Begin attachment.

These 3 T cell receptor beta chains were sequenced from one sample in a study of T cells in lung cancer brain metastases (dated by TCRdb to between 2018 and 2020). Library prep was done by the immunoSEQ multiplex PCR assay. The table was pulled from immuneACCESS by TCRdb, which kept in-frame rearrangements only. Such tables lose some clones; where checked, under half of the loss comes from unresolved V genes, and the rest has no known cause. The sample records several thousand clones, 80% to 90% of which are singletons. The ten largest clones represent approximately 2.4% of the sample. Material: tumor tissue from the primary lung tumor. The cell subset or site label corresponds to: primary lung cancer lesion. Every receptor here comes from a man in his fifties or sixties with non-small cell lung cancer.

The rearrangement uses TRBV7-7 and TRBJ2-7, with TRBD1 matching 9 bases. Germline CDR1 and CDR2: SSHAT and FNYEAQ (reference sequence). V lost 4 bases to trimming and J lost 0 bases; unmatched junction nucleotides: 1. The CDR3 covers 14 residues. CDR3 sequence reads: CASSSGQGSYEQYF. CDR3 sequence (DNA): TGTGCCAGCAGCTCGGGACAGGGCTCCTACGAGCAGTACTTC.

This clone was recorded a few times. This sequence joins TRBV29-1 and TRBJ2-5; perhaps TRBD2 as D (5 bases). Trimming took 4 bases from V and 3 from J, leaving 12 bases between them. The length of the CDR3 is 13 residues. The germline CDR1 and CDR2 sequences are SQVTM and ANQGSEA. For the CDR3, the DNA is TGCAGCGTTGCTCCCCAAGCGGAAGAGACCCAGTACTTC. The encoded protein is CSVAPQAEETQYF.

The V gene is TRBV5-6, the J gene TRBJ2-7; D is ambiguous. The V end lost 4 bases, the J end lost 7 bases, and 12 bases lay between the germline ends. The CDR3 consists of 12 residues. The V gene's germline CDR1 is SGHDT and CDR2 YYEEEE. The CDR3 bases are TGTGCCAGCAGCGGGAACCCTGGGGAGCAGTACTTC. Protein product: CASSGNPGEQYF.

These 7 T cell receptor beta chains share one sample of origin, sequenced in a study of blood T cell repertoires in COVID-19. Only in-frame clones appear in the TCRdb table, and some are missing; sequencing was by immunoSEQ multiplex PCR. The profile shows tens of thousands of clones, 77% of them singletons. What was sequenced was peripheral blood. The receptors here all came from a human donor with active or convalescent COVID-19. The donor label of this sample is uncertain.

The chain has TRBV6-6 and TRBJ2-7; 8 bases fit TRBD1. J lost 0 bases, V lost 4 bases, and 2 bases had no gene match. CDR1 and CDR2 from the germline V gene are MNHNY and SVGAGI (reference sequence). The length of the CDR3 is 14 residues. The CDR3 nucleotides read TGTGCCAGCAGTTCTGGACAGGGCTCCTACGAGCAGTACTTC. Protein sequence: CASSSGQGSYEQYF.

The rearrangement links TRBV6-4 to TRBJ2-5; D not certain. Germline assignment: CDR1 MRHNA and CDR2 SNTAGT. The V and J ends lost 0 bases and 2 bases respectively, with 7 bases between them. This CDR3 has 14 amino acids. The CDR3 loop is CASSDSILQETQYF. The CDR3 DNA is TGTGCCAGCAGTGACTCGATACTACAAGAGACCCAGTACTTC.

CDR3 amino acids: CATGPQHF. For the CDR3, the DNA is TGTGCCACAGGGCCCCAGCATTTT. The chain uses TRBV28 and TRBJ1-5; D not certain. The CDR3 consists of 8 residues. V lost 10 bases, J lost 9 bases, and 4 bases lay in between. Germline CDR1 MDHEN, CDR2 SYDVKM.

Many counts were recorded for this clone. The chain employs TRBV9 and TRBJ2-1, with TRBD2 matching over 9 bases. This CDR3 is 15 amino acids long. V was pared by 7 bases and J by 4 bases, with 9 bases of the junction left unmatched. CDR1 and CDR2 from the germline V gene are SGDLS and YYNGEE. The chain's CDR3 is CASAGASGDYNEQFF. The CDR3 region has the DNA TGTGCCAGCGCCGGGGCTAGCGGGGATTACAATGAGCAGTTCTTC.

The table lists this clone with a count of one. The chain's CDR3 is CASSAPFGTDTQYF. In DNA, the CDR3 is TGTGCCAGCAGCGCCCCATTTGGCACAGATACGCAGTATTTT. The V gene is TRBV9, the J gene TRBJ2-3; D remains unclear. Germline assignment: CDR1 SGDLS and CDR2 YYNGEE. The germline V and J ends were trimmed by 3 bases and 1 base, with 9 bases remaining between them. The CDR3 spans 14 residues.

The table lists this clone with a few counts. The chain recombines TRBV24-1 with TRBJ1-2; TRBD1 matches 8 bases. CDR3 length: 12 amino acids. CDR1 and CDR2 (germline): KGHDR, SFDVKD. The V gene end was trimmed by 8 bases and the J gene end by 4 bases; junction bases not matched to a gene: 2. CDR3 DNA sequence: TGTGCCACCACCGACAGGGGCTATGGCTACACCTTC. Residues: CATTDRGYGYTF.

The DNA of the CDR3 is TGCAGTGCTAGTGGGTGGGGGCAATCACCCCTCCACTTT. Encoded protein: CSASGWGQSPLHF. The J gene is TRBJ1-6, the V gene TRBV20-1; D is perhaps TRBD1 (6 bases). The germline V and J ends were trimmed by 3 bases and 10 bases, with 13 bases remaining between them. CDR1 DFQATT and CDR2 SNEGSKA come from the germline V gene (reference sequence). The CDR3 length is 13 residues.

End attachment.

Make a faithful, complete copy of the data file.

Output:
These 3 T cell receptor beta chains were sequenced from one sample in a study of T cells in lung cancer brain metastases (dated by TCRdb to between 2018 and 2020). Library prep was done by the immunoSEQ multiplex PCR assay. The table was pulled from immuneACCESS by TCRdb, which kept in-frame rearrangements only. Such tables lose some clones; where checked, under half of the loss comes from unresolved V genes, and the rest has no known cause. The sample records several thousand clones, 80% to 90% of which are singletons. The ten largest clones represent approximately 2.4% of the sample. Material: tumor tissue from the primary lung tumor. The cell subset or site label corresponds to: primary lung cancer lesion. Every receptor here comes from a man in his fifties or sixties with non-small cell lung cancer.

The rearrangement uses TRBV7-7 and TRBJ2-7, with TRBD1 matching 9 bases. Germline CDR1 and CDR2: SSHAT and FNYEAQ (reference sequence). V lost 4 bases to trimming and J lost 0 bases; unmatched junction nucleotides: 1. The CDR3 covers 14 residues. CDR3 sequence reads: CASSSGQGSYEQYF. CDR3 sequence (DNA): TGTGCCAGCAGCTCGGGACAGGGCTCCTACGAGCAGTACTTC.

This clone was recorded a few times. This sequence joins TRBV29-1 and TRBJ2-5; perhaps TRBD2 as D (5 bases). Trimming took 4 bases from V and 3 from J, leaving 12 bases between them. The length of the CDR3 is 13 residues. The germline CDR1 and CDR2 sequences are SQVTM and ANQGSEA. For the CDR3, the DNA is TGCAGCGTTGCTCCCCAAGCGGAAGAGACCCAGTACTTC. The encoded protein is CSVAPQAEETQYF.

The V gene is TRBV5-6, the J gene TRBJ2-7; D is ambiguous. The V end lost 4 bases, the J end lost 7 bases, and 12 bases lay between the germline ends. The CDR3 consists of 12 residues. The V gene's germline CDR1 is SGHDT and CDR2 YYEEEE. The CDR3 bases are TGTGCCAGCAGCGGGAACCCTGGGGAGCAGTACTTC. Protein product: CASSGNPGEQYF.

These 7 T cell receptor beta chains share one sample of origin, sequenced in a study of blood T cell repertoires in COVID-19. Only in-frame clones appear in the TCRdb table, and some are missing; sequencing was by immunoSEQ multiplex PCR. The profile shows tens of thousands of clones, 77% of them singletons. What was sequenced was peripheral blood. The receptors here all came from a human donor with active or convalescent COVID-19. The donor label of this sample is uncertain.

The chain has TRBV6-6 and TRBJ2-7; 8 bases fit TRBD1. J lost 0 bases, V lost 4 bases, and 2 bases had no gene match. CDR1 and CDR2 from the germline V gene are MNHNY and SVGAGI (reference sequence). The length of the CDR3 is 14 residues. The CDR3 nucleotides read TGTGCCAGCAGTTCTGGACAGGGCTCCTACGAGCAGTACTTC. Protein sequence: CASSSGQGSYEQYF.

The rearrangement links TRBV6-4 to TRBJ2-5; D not certain. Germline assignment: CDR1 MRHNA and CDR2 SNTAGT. The V and J ends lost 0 bases and 2 bases respectively, with 7 bases between them. This CDR3 has 14 amino acids. The CDR3 loop is CASSDSILQETQYF. The CDR3 DNA is TGTGCCAGCAGTGACTCGATACTACAAGAGACCCAGTACTTC.

CDR3 amino acids: CATGPQHF. For the CDR3, the DNA is TGTGCCACAGGGCCCCAGCATTTT. The chain uses TRBV28 and TRBJ1-5; D not certain. The CDR3 consists of 8 residues. V lost 10 bases, J lost 9 bases, and 4 bases lay in between. Germline CDR1 MDHEN, CDR2 SYDVKM.

Many counts were recorded for this clone. The chain employs TRBV9 and TRBJ2-1, with TRBD2 matching over 9 bases. This CDR3 is 15 amino acids long. V was pared by 7 bases and J by 4 bases, with 9 bases of the junction left unmatched. CDR1 and CDR2 from the germline V gene are SGDLS and YYNGEE. The chain's CDR3 is CASAGASGDYNEQFF. The CDR3 region has the DNA TGTGCCAGCGCCGGGGCTAGCGGGGATTACAATGAGCAGTTCTTC.

The table lists this clone with a count of one. The chain's CDR3 is CASSAPFGTDTQYF. In DNA, the CDR3 is TGTGCCAGCAGCGCCCCATTTGGCACAGATACGCAGTATTTT. The V gene is TRBV9, the J gene TRBJ2-3; D remains unclear. Germline assignment: CDR1 SGDLS and CDR2 YYNGEE. The germline V and J ends were trimmed by 3 bases and 1 base, with 9 bases remaining between them. The CDR3 spans 14 residues.

The table lists this clone with a few counts. The chain recombines TRBV24-1 with TRBJ1-2; TRBD1 matches 8 bases. CDR3 length: 12 amino acids. CDR1 and CDR2 (germline): KGHDR, SFDVKD. The V gene end was trimmed by 8 bases and the J gene end by 4 bases; junction bases not matched to a gene: 2. CDR3 DNA sequence: TGTGCCACCACCGACAGGGGCTATGGCTACACCTTC. Residues: CATTDRGYGYTF.

The DNA of the CDR3 is TGCAGTGCTAGTGGGTGGGGGCAATCACCCCTCCACTTT. Encoded protein: CSASGWGQSPLHF. The J gene is TRBJ1-6, the V gene TRBV20-1; D is perhaps TRBD1 (6 bases). The germline V and J ends were trimmed by 3 bases and 10 bases, with 13 bases remaining between them. CDR1 DFQATT and CDR2 SNEGSKA come from the germline V gene (reference sequence). The CDR3 length is 13 residues.